braided rope on the wall. Far away somewhere a bell rang.
Sam smiled. 'I think there may be three kids now. The Doctor's probably
twice as bad.'
Tea was brought by Miss Airworthy, a greying lady of uncertain age and
considerable bulk who acted as housekeeper for the Silvers. She exuded
an air of quiet efficiency and experience, and was dressed in a white
blouse and a dark skirt like a waitress in a tea shop.
Miss Allworthy poured, and Penelope Silver took the first cup and handed it
to the Doctor.'Where are you staying?' she asked him.'I presume this
research of yours will take a while.'
'Yes. Several days.' The Doctor made to take the tea, but Penelope held on
to the saucer, determined to get an answer. 'We're staying, er, locally,' the
Doctor eventually admitted.
She was scandalised. 'Oh, not at that awful place in the village?' She shook
her head in sympathy. 'I suppose Mrs Thompson means well and I gather
she's a competent cook, but...' She shook her head again, looking first to
Miss Allworthy, who remained impassive, then to her husband. He
shrugged, and she took this as agreement.'You must stay here, with us.
We've plenty of room. I won't take no for an answer.'
'Thank you,' the Doctor said at once. He raised his cup in salute.'We'll
collect our things after tea.'
'But won't we get in the way?' Sam asked. 'And think of the extra work.'
Extra work? Of course not. And I shall be glad of the company - Norton's so
tied up with his research. I'm sure Miss Allworthy can cope.' She glanced
across for acknowledgement, and seemed to get no response. After a
moment, Miss Allworthy left the room.
'She's thrilled really,' Penelope stage-whispered when Miss Allworthy had
gone. 'I think she gets bored without a little variation now and again.'
'We've got Pickering staying anyway,' Silver added. 'Another couple of
bodies won't make much odds.'
'Pickering?' the Doctor asked, in a voice that suggested he enjoyed a good
picker when he got the chance.
'That's me,' said a voice from the door. Standing on the threshold was a tall
slim man with short dark hair. He was standing straight and still, hands
behind his back, almost to attention. Sam wondered how long he had been
there. 'Miss Allworthy hinted there might be some tea if I hurried.' He
walked purposely across to help himself to a cup. 'And who are you, then?'
Again Silver made the introductions, showering accolades on the Doctor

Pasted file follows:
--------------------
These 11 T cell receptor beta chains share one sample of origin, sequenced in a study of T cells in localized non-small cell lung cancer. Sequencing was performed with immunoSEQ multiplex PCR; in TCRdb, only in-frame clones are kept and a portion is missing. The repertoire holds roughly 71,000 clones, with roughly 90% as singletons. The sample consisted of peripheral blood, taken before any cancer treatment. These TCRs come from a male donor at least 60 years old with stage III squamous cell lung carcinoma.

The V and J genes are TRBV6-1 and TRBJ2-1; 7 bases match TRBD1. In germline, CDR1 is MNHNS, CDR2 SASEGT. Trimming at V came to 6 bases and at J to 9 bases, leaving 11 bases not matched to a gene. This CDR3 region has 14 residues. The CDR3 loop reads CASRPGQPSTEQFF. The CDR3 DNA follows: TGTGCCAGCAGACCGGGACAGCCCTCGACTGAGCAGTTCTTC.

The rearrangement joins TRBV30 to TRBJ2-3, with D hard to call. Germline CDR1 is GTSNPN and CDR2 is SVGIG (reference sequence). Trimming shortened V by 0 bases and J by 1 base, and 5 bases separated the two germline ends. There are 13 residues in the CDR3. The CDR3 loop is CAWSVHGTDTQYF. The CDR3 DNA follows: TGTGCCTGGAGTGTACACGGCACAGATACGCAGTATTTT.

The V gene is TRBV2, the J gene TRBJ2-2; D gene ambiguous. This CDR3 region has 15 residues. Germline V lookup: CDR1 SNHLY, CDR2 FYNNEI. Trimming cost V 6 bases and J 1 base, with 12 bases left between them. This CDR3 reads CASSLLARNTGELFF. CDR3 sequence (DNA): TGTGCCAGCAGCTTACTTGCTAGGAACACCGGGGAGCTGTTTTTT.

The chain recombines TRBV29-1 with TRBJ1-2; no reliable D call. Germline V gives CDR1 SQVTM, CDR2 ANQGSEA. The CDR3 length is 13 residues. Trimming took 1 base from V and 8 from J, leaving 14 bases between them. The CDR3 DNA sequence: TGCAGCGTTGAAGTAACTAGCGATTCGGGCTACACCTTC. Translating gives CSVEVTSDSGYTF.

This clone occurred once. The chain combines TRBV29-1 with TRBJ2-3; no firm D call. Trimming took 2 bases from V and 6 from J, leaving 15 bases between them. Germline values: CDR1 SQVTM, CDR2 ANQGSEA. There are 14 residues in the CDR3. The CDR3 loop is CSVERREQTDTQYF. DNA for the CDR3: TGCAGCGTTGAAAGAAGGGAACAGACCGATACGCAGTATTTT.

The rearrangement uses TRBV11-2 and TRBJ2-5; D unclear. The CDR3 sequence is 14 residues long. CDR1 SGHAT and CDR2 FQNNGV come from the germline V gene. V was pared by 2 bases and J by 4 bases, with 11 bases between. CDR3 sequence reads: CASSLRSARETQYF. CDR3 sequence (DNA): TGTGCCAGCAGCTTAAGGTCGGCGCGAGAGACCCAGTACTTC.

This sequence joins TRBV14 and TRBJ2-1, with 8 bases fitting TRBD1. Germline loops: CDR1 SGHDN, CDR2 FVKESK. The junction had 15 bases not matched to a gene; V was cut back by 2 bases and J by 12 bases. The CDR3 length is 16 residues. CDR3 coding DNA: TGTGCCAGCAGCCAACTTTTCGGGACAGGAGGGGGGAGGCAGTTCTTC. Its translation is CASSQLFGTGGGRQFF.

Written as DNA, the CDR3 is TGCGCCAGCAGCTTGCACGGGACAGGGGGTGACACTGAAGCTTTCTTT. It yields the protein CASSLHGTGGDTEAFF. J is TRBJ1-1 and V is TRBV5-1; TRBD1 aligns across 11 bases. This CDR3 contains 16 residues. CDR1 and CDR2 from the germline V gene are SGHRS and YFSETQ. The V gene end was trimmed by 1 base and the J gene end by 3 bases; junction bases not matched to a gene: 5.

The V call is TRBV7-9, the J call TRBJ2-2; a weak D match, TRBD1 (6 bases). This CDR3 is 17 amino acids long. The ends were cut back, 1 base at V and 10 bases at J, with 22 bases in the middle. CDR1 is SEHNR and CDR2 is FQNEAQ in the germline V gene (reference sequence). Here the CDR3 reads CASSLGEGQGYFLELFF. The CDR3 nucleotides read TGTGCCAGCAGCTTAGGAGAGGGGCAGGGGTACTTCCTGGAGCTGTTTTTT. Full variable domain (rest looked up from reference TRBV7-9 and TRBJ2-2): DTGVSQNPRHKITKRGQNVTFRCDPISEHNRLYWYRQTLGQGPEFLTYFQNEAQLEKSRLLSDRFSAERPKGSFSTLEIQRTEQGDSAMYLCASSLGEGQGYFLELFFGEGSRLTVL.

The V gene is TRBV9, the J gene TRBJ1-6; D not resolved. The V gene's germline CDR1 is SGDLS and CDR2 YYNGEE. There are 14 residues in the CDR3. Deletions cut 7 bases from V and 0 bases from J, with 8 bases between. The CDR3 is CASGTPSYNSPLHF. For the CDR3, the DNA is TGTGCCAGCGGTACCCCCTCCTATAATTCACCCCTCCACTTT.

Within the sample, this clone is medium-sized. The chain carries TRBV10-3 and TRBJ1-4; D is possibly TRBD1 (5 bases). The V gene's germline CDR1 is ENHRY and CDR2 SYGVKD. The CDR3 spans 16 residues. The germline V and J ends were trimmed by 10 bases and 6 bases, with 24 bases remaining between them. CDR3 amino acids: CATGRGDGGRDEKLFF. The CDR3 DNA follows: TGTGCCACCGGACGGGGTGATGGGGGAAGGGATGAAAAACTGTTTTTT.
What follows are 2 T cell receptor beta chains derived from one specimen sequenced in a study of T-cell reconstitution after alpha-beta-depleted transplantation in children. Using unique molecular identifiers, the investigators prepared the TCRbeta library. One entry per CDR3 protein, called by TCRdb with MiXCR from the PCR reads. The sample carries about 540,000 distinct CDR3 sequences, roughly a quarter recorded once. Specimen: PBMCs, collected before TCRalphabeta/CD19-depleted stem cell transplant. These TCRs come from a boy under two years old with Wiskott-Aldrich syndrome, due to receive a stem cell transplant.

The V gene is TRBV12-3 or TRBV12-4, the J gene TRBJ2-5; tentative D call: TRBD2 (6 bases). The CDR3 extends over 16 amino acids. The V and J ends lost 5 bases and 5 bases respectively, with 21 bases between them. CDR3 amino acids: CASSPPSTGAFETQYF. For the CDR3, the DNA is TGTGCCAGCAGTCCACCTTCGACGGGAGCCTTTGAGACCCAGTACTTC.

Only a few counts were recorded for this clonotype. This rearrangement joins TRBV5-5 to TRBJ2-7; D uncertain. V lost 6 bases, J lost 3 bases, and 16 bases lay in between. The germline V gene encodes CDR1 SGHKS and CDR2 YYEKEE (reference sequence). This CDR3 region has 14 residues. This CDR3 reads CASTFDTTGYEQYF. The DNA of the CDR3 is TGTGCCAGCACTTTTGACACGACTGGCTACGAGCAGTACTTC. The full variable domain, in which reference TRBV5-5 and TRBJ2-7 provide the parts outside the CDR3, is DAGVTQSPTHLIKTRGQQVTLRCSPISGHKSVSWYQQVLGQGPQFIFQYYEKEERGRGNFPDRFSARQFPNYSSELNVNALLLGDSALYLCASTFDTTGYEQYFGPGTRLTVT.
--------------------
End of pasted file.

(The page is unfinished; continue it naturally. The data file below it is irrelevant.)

and describing him as a noted and widely published academic. Sam was
curious to know what the Doctor had told him while she had been speaking
to Penelope. When he had finished singing the Doctor's praises, Silver
stood by the window looking out over the grounds. The shadows were
beginning to lengthen as the day drew in.
'And you're Pickering?' the Doctor asked.
Pickering poured himself a cup of tea and sat down.'William Pickering.'
'Military or police?' When he looked startled the Doctor explained,'Your
bearing suggests one or the other. If not both.'
'I'm a captain in the army'
'And you're here on business?' Sam asked.
Pickering hesitated, and Silver answered for him.'I do some consulting for
the Ministry of Defence, amongst other organisations. Training, personal
skills, that sort of thing. Captain Pickering is here to take advantage of
some one-to-one education in lateral-thinking techniques and forms of
The Doctor leaned forward, enthralled. 'Really? How fascinating. Perhaps I
could join in, offer some advice?'
'I don't think so, thank you, Doctor.' There was an edge to Pickering's voice.
Then he seemed to realise he was being too serious, and he added with a
smile,'Not unless you've signed the Official Secrets Act.'
The Doctor smiled too.'Several times, though usually against my better
judgement. It's always amazed me that you can make something officially
secret. That rather suggests you have to tell a lot of people, who then
decide that it's official that you can't tell them. But I'm happy to leave you
and Mr Silver to your lateral-thinking techniques and strategy development.'
'That's probably very wise, Doctor,' Silver told him, turning from his
inspection of the gardens.'After all, history is so much more interesting,
don't you think?'
A shadow fell across Alan Ferrer's face as the car turned on to Rogers
Street. The sun had been bright, even through the tinted, bulletproof glass,
so Ferrer was glad of the shade provided by the Cambridge Side Galleria
across the street. They were almost there now, a couple of blocks at most.
Then another round of meetings with a large software company about the
tough, and probably irrelevant, export controls on strong encryption
Boston and the surrounding area was home to several of the major players